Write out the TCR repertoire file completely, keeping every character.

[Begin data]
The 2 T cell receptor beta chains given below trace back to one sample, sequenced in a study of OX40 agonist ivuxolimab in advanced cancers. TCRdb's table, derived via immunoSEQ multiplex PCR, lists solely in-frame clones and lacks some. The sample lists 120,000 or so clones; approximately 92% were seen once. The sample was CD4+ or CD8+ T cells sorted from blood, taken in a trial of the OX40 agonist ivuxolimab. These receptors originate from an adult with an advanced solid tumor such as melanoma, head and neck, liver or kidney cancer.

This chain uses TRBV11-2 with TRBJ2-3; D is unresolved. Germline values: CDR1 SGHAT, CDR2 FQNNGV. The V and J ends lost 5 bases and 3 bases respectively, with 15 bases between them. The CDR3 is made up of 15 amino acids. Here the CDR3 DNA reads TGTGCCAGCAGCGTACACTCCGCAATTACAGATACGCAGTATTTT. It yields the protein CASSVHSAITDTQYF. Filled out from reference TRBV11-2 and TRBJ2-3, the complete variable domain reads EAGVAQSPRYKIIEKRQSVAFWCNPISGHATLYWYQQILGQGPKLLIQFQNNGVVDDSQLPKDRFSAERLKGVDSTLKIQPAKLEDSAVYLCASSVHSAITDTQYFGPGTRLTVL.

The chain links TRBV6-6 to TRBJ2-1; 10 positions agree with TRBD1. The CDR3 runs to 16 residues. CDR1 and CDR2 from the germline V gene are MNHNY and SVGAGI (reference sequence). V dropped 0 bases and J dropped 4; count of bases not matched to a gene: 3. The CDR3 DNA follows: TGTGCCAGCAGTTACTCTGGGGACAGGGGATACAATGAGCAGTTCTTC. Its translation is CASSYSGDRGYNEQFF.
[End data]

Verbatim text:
The 2 T cell receptor beta chains given below trace back to one sample, sequenced in a study of OX40 agonist ivuxolimab in advanced cancers. TCRdb's table, derived via immunoSEQ multiplex PCR, lists solely in-frame clones and lacks some. The sample lists 120,000 or so clones; approximately 92% were seen once. The sample was CD4+ or CD8+ T cells sorted from blood, taken in a trial of the OX40 agonist ivuxolimab. These receptors originate from an adult with an advanced solid tumor such as melanoma, head and neck, liver or kidney cancer.

This chain uses TRBV11-2 with TRBJ2-3; D is unresolved. Germline values: CDR1 SGHAT, CDR2 FQNNGV. The V and J ends lost 5 bases and 3 bases respectively, with 15 bases between them. The CDR3 is made up of 15 amino acids. Here the CDR3 DNA reads TGTGCCAGCAGCGTACACTCCGCAATTACAGATACGCAGTATTTT. It yields the protein CASSVHSAITDTQYF. Filled out from reference TRBV11-2 and TRBJ2-3, the complete variable domain reads EAGVAQSPRYKIIEKRQSVAFWCNPISGHATLYWYQQILGQGPKLLIQFQNNGVVDDSQLPKDRFSAERLKGVDSTLKIQPAKLEDSAVYLCASSVHSAITDTQYFGPGTRLTVL.

The chain links TRBV6-6 to TRBJ2-1; 10 positions agree with TRBD1. The CDR3 runs to 16 residues. CDR1 and CDR2 from the germline V gene are MNHNY and SVGAGI (reference sequence). V dropped 0 bases and J dropped 4; count of bases not matched to a gene: 3. The CDR3 DNA follows: TGTGCCAGCAGTTACTCTGGGGACAGGGGATACAATGAGCAGTTCTTC. Its translation is CASSYSGDRGYNEQFF.